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Wide-Field Fluorescence Lifetime Imaging with Multi-anode Detectors

  • Roland Hartig
  • Yury Prokazov
  • Evgeny Turbin
  • Werner Zuschratter
Protocol
Part of the Methods in Molecular Biology book series (MIMB, volume 1076)

Abstract

Fluorescence lifetime imaging microscopy (FLIM) has become a powerful and widely used tool to monitor inter- and intramolecular dynamics of fluorophore-labeled proteins inside living cells.

Here, we present recent achievements in the construction of a positional sensitive wide-field single-photon counting detector system to measure fluorescence lifetimes in the time domain and demonstrate its usage in FRET applications.

The setup is based on a conventional fluorescence microscope equipped with synchronized short-pulse lasers that illuminate the entire field of view at minimal invasive intensities, thereby enabling long-term experiments of living cells. The system is capable to acquire single-photon counting images and measures directly the transfer rate of fast photophysical processes as, for instance, FRET, in which it can resolve complex fluorescence decay kinetics.

Key words

Time-correlated single-photon counting (TCSPC) Fluorescence lifetime imaging (FLIM) Förster resonance energy transfer (FRET) Positional sensitive photon multiplier Multichannel plate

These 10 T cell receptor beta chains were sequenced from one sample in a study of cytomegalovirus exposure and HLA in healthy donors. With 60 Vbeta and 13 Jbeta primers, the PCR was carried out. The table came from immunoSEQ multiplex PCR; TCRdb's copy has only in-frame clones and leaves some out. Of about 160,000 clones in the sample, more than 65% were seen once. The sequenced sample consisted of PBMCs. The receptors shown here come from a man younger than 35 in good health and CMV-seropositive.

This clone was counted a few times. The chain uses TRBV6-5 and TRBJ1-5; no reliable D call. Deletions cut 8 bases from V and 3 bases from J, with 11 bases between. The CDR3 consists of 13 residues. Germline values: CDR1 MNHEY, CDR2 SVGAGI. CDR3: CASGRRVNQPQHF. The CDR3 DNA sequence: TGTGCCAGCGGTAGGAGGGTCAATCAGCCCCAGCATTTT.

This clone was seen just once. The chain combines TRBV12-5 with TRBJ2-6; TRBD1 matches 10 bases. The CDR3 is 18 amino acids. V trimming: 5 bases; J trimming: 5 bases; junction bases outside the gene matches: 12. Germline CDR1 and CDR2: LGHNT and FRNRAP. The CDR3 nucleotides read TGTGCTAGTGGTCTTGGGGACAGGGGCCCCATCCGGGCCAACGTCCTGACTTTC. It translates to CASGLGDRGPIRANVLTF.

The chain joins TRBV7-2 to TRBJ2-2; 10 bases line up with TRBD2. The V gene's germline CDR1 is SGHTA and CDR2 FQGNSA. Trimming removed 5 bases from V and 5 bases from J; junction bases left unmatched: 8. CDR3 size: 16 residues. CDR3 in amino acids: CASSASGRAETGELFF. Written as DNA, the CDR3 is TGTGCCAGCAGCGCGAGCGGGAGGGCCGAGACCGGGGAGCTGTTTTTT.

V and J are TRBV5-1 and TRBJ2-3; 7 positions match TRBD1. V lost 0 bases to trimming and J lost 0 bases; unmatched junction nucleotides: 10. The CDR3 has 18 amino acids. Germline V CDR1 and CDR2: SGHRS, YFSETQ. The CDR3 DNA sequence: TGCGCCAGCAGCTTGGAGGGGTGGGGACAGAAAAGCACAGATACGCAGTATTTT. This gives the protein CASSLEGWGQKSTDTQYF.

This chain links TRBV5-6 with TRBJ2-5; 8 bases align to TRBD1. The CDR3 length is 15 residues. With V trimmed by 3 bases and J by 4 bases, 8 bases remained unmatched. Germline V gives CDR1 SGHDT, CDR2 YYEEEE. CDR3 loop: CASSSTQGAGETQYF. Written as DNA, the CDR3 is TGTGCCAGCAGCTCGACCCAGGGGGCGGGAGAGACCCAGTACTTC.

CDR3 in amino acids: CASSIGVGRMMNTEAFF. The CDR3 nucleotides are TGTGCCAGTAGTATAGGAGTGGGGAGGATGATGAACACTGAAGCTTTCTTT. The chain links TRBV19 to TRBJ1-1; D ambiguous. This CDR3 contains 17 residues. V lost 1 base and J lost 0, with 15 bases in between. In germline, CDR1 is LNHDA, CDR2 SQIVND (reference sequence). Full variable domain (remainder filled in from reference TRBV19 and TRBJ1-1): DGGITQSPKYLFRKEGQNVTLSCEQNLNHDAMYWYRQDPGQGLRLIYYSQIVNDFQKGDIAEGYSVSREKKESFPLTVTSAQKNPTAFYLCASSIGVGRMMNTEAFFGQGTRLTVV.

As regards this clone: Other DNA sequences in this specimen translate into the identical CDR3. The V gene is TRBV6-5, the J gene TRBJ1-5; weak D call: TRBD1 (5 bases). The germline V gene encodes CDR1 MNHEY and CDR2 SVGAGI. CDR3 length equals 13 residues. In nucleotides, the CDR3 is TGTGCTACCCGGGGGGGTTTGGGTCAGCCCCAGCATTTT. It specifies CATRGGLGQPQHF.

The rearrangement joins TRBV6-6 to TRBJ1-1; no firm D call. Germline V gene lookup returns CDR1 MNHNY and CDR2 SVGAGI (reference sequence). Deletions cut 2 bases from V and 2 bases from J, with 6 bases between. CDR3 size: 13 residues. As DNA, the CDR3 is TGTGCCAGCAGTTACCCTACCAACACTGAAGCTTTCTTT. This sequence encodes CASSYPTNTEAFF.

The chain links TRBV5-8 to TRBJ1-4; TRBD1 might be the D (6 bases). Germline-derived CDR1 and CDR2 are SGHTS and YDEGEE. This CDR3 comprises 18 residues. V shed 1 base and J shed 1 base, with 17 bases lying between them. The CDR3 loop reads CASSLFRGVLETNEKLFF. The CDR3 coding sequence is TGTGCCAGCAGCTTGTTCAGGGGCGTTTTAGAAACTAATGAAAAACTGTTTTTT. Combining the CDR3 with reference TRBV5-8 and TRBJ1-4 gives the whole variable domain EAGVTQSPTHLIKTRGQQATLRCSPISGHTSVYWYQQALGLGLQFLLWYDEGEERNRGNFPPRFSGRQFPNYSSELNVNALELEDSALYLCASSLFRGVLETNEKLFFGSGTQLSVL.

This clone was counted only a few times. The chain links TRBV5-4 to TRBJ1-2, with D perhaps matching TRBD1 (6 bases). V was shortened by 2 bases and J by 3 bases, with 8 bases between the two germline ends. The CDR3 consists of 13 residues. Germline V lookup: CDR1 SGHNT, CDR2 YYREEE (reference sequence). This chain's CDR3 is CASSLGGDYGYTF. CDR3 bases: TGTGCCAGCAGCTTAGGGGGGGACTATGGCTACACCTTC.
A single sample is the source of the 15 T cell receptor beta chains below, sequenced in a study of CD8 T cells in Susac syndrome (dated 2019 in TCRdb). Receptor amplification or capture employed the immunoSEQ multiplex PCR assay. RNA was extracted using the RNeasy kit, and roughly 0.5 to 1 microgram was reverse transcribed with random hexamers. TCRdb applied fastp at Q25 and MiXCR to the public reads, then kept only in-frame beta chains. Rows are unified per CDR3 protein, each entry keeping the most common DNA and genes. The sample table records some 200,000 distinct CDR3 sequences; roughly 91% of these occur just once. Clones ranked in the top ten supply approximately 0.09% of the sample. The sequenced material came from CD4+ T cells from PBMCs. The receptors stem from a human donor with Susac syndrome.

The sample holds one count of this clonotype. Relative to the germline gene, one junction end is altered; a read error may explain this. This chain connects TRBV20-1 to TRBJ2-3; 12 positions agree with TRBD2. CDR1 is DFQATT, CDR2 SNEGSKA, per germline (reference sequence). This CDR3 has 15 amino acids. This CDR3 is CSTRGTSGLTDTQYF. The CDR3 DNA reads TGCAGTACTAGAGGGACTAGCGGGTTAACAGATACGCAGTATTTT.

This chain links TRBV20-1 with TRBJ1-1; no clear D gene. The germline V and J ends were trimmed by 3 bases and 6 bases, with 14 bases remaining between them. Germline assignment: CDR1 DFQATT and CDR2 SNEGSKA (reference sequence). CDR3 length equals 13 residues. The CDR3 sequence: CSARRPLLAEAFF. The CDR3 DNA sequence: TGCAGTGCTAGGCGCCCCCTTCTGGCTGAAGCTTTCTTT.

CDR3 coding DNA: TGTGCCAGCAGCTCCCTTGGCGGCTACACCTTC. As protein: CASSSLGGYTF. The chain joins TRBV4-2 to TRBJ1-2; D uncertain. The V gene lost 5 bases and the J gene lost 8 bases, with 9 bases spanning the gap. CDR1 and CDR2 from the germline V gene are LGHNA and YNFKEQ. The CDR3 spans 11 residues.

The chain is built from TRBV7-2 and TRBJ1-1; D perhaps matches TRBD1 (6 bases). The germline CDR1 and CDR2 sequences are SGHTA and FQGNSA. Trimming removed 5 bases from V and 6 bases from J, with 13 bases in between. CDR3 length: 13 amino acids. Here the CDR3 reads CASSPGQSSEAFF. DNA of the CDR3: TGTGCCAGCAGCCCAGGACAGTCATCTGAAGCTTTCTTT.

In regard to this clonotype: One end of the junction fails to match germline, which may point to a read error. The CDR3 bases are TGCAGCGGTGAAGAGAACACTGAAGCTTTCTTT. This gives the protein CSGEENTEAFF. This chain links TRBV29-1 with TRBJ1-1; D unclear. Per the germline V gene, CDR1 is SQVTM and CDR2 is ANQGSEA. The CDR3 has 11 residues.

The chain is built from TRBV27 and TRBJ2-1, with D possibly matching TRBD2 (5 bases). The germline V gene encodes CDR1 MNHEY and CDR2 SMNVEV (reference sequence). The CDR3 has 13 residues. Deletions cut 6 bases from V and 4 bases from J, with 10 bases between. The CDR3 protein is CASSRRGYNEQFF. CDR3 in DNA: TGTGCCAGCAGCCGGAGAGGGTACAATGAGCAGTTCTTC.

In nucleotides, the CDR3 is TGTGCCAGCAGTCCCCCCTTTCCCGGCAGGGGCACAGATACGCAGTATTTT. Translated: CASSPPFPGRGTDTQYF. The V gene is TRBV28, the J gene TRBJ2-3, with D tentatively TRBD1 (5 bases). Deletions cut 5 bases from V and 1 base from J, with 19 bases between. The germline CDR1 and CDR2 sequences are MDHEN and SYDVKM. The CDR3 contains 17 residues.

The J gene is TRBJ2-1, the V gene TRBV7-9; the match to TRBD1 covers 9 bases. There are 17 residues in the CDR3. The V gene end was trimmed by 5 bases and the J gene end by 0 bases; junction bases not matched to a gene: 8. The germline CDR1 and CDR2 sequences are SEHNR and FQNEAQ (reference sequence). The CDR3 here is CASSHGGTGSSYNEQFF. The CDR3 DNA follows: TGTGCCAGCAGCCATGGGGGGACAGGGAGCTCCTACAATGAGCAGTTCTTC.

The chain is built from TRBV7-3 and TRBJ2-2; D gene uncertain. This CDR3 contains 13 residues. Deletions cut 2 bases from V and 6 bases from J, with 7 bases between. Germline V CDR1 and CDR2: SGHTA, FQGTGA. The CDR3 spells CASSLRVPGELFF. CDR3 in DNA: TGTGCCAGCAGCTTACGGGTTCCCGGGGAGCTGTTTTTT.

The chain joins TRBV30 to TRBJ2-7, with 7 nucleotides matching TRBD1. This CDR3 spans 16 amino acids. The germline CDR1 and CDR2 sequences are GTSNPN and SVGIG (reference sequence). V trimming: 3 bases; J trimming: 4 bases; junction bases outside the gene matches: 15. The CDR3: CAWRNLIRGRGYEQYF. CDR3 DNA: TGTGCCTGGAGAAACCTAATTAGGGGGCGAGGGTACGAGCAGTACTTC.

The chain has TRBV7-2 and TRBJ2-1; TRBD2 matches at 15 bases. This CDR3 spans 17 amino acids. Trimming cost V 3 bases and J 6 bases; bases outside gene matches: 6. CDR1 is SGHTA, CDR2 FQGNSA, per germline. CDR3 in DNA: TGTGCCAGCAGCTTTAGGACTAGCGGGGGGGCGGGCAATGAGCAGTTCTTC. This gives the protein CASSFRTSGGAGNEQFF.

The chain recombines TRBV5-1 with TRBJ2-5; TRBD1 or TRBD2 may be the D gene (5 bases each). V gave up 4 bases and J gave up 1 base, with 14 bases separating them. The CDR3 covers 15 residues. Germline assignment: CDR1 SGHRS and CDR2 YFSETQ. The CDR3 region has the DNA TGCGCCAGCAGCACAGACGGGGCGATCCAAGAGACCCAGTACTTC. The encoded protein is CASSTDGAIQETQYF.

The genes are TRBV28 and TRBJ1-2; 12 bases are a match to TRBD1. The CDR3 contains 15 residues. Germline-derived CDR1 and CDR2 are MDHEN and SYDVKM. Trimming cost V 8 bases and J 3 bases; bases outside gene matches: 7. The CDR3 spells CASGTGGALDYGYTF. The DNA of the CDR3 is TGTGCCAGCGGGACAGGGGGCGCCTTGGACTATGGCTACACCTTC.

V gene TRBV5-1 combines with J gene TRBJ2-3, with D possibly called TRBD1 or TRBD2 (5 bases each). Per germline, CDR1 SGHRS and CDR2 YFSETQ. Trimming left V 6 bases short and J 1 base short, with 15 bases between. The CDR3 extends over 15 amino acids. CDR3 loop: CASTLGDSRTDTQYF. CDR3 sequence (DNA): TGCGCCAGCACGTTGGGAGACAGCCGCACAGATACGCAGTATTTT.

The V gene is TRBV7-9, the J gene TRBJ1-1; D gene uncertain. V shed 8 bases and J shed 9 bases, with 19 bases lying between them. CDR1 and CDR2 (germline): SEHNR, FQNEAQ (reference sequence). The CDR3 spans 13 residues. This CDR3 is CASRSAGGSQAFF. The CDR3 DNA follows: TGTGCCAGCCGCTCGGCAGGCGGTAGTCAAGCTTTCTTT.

Notes

Acknowledgments

This work was supported by the following grants: DFG FOR 521 HA3498/1-3; BMBF “Quantum” VDI 13N10077 and DFG SFB 854 TPZ (W.Z.). The authors thank Thomas Kuner, Institute of Anatomy and Cell Biology, University of Heidelberg, Germany, Fernando Picazo and Juan Llopis, University of Castilla-La Mancha, Albacete, Spain for providing FRET constructs.

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Copyright information

© Springer Science+Business Media, LLC 2014

Authors and Affiliations

  • Roland Hartig
    • 1
  • Yury Prokazov
    • 2
  • Evgeny Turbin
    • 2
  • Werner Zuschratter
    • 2
  1. 1.Multidimensional Microscopy and Cellular Diagnostics, Medical FacultyOtto-von-Guericke-UniversityMagdeburgGermany
  2. 2.Special Laboratory Electron- and Laserscanning MicroscopyLeibniz Institute for Neurobiology (LIN)MagdeburgGermany

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